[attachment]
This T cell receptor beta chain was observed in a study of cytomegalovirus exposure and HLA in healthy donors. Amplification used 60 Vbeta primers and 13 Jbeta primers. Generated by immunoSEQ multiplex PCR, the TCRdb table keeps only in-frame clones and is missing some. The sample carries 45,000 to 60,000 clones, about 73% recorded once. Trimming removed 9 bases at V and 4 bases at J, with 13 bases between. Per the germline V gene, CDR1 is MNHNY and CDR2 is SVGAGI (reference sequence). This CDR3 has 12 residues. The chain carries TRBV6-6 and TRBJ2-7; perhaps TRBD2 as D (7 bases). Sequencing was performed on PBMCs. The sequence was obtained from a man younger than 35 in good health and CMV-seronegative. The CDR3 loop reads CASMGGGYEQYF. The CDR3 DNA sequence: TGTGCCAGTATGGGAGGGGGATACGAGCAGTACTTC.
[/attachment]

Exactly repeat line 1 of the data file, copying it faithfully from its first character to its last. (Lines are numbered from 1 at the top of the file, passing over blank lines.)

This T cell receptor beta chain was observed in a study of cytomegalovirus exposure and HLA in healthy donors. Amplification used 60 Vbeta primers and 13 Jbeta primers. Generated by immunoSEQ multiplex PCR, the TCRdb table keeps only in-frame clones and is missing some. The sample carries 45,000 to 60,000 clones, about 73% recorded once. Trimming removed 9 bases at V and 4 bases at J, with 13 bases between. Per the germline V gene, CDR1 is MNHNY and CDR2 is SVGAGI (reference sequence). This CDR3 has 12 residues. The chain carries TRBV6-6 and TRBJ2-7; perhaps TRBD2 as D (7 bases). Sequencing was performed on PBMCs. The sequence was obtained from a man younger than 35 in good health and CMV-seronegative. The CDR3 loop reads CASMGGGYEQYF. The CDR3 DNA sequence: TGTGCCAGTATGGGAGGGGGATACGAGCAGTACTTC.